However, there is no clear mark between the ocean-continent boundary on the incoming Australian plate.  This is due to the system of salients and embayments that were formed during the break-up of East Gondwana in the late Jurassic.  Our new seismic tomography models are used to interpret the velocity anomalies to be subducted and underthrusted structures from the inherited incoming Indo-Australian plate (Figure 3C).  Our reconstructed uplift histories inferred from the morphology of river profiles on Timor seems illustrate the most rapid uplift has shifted from the center of the island, where topography is highest and uplift was presumably sustained for the longest period of time, to the east and west ends, where rates have been fastest over the past several 100 k.y. (Figure 3B). The regions of rapid recent uplift coincide with the edges of the volcanic-margin protrusion (faster velocities in blue in the tomography in Figure 3C), where we see a transition to slower shear-wave velocities (indicated by brown colors), inferred to be the Gondwanan margin megasequence extending to deeper depths.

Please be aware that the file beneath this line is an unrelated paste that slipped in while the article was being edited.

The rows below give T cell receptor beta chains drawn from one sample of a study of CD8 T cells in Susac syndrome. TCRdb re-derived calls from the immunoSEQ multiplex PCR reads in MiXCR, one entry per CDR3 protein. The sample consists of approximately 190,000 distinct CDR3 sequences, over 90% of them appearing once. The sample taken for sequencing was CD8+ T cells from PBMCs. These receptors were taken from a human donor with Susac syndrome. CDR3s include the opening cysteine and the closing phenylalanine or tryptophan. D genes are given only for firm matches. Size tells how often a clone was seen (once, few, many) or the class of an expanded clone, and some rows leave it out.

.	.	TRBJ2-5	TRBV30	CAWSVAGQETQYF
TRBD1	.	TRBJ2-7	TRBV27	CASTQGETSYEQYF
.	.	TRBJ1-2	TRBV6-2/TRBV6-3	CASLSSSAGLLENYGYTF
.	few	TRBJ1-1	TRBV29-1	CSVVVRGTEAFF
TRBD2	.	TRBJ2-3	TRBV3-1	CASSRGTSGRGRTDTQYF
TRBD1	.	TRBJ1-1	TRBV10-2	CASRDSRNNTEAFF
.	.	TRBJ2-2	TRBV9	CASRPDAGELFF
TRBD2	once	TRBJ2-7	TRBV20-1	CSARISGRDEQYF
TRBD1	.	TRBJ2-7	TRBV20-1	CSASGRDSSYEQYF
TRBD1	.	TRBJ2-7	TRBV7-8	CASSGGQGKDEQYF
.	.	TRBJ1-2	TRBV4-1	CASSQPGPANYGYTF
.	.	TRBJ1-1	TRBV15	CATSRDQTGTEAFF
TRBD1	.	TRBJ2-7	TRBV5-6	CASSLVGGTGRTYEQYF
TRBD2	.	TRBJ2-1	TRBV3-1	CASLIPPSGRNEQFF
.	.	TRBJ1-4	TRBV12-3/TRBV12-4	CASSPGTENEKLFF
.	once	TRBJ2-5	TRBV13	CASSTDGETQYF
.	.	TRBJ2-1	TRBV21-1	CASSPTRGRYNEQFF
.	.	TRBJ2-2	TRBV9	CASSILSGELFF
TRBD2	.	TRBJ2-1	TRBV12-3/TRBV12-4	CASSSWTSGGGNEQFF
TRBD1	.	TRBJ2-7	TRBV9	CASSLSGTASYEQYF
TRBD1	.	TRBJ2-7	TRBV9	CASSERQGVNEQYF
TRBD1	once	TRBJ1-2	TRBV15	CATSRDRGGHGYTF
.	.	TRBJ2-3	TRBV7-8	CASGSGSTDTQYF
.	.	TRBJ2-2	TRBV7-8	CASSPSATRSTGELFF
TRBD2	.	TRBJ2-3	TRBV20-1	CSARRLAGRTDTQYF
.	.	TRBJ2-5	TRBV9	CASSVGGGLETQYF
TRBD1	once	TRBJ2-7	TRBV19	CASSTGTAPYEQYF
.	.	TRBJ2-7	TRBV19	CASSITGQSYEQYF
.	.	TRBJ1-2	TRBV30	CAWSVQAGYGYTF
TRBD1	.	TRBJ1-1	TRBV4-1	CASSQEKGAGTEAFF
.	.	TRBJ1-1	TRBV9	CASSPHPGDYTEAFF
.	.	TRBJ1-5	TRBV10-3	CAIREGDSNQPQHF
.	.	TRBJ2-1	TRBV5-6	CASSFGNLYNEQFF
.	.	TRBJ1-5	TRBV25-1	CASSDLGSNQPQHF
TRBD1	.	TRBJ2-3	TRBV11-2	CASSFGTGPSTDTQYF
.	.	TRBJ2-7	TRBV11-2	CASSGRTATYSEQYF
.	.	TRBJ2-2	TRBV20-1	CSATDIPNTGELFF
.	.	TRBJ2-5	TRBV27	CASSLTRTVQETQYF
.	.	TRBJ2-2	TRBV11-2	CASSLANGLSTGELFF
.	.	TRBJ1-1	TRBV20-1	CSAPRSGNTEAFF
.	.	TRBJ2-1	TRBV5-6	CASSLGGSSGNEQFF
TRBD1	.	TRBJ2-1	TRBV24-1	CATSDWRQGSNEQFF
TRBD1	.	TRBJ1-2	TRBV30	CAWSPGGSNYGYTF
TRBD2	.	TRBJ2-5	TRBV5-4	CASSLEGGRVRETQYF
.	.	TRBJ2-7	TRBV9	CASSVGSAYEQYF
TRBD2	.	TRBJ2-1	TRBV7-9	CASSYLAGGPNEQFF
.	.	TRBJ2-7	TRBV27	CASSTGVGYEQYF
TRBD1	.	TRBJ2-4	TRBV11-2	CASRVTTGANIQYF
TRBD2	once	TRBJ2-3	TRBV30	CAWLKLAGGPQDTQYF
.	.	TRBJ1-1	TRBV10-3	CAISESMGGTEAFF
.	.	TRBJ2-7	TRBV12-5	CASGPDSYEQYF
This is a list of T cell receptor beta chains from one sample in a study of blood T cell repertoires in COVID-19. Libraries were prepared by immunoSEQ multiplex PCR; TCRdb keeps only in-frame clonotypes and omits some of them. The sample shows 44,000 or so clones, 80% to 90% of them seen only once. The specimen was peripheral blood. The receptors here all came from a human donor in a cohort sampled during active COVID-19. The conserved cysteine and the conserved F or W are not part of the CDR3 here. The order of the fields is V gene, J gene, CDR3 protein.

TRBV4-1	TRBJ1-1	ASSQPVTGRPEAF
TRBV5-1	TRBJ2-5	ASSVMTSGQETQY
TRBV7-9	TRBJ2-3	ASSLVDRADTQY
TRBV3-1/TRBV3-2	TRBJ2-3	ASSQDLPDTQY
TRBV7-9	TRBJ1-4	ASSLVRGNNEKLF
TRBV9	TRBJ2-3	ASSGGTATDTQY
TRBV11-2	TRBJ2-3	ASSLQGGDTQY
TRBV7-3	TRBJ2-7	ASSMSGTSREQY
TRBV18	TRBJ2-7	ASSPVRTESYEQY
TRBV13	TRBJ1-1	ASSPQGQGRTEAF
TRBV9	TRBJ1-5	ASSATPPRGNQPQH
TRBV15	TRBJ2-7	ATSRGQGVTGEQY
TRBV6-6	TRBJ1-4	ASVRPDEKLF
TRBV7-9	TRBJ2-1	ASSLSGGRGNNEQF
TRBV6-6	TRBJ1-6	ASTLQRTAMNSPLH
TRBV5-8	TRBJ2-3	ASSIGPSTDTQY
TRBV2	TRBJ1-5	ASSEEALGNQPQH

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Figure 3 (modified from Miller et al., 2021). (A) Smoothed ETOPO1 topography (Amante and Eakins, 2009; color scale as in Figure 1) with volcano symbols colored by lead (Pb) isotope anomalies (γ8/4) from Elburg et al. (2005). Black thick dashed line represents inferred locations of the Scott Plateau and Timor plateau, which also correlate spatially to two locations of highest topography on Timor. (B) Reconstructed uplift rates for past 100 k.y., where circles are rates inferred for each river profile. (C) Ambient noise tomography at 40 km depth. Black thin dotted line represents inferred shape of underthrusted ocean-continent boundary structure of incoming/downgoing Australian plate, including the Scott Plateau and inferred Timor plateau at 40 km depth. Note that the shapes of structures are reminiscent of existing salients and embayment bathymetry offshore western Australia (Fig. 1). (D) P-wave tomography (Harris et al., 2020) at 100 km depth illustrating slab structure (blue) inferred from fast velocity anomalies.